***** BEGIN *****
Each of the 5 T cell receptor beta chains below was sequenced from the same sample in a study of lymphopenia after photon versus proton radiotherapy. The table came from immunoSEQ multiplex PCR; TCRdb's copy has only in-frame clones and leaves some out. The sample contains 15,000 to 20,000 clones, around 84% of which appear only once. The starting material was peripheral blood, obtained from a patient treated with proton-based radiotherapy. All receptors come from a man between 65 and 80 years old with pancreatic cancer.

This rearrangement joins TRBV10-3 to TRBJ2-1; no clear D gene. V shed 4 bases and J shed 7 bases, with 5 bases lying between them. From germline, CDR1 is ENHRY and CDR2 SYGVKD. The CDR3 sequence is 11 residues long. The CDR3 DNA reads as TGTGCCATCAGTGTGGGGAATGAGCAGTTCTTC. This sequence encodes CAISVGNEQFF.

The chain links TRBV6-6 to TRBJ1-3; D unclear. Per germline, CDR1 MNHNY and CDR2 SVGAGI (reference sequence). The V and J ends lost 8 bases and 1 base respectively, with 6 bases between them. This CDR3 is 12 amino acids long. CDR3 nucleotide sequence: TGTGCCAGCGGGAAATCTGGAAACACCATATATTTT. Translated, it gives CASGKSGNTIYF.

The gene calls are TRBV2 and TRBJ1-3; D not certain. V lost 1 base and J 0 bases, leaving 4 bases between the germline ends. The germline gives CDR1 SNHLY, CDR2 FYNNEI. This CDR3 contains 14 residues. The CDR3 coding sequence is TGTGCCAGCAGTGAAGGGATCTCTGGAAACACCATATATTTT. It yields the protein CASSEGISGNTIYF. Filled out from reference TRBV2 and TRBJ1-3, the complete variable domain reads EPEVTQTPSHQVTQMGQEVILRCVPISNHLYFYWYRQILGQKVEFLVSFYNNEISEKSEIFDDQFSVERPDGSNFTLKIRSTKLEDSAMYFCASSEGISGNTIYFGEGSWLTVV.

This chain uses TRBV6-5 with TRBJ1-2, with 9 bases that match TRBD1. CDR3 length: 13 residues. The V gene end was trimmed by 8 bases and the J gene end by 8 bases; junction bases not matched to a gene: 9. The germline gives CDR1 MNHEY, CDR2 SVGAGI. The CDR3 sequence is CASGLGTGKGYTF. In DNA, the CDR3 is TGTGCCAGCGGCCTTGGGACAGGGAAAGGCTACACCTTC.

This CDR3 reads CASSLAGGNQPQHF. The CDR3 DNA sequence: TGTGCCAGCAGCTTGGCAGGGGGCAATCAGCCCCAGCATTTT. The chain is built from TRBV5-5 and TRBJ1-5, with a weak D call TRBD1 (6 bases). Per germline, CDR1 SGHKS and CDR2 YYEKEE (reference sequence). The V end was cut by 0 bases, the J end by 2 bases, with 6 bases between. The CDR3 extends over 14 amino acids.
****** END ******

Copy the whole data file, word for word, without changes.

Each of the 5 T cell receptor beta chains below was sequenced from the same sample in a study of lymphopenia after photon versus proton radiotherapy. The table came from immunoSEQ multiplex PCR; TCRdb's copy has only in-frame clones and leaves some out. The sample contains 15,000 to 20,000 clones, around 84% of which appear only once. The starting material was peripheral blood, obtained from a patient treated with proton-based radiotherapy. All receptors come from a man between 65 and 80 years old with pancreatic cancer.

This rearrangement joins TRBV10-3 to TRBJ2-1; no clear D gene. V shed 4 bases and J shed 7 bases, with 5 bases lying between them. From germline, CDR1 is ENHRY and CDR2 SYGVKD. The CDR3 sequence is 11 residues long. The CDR3 DNA reads as TGTGCCATCAGTGTGGGGAATGAGCAGTTCTTC. This sequence encodes CAISVGNEQFF.

The chain links TRBV6-6 to TRBJ1-3; D unclear. Per germline, CDR1 MNHNY and CDR2 SVGAGI (reference sequence). The V and J ends lost 8 bases and 1 base respectively, with 6 bases between them. This CDR3 is 12 amino acids long. CDR3 nucleotide sequence: TGTGCCAGCGGGAAATCTGGAAACACCATATATTTT. Translated, it gives CASGKSGNTIYF.

The gene calls are TRBV2 and TRBJ1-3; D not certain. V lost 1 base and J 0 bases, leaving 4 bases between the germline ends. The germline gives CDR1 SNHLY, CDR2 FYNNEI. This CDR3 contains 14 residues. The CDR3 coding sequence is TGTGCCAGCAGTGAAGGGATCTCTGGAAACACCATATATTTT. It yields the protein CASSEGISGNTIYF. Filled out from reference TRBV2 and TRBJ1-3, the complete variable domain reads EPEVTQTPSHQVTQMGQEVILRCVPISNHLYFYWYRQILGQKVEFLVSFYNNEISEKSEIFDDQFSVERPDGSNFTLKIRSTKLEDSAMYFCASSEGISGNTIYFGEGSWLTVV.

This chain uses TRBV6-5 with TRBJ1-2, with 9 bases that match TRBD1. CDR3 length: 13 residues. The V gene end was trimmed by 8 bases and the J gene end by 8 bases; junction bases not matched to a gene: 9. The germline gives CDR1 MNHEY, CDR2 SVGAGI. The CDR3 sequence is CASGLGTGKGYTF. In DNA, the CDR3 is TGTGCCAGCGGCCTTGGGACAGGGAAAGGCTACACCTTC.

This CDR3 reads CASSLAGGNQPQHF. The CDR3 DNA sequence: TGTGCCAGCAGCTTGGCAGGGGGCAATCAGCCCCAGCATTTT. The chain is built from TRBV5-5 and TRBJ1-5, with a weak D call TRBD1 (6 bases). Per germline, CDR1 SGHKS and CDR2 YYEKEE (reference sequence). The V end was cut by 0 bases, the J end by 2 bases, with 6 bases between. The CDR3 extends over 14 amino acids.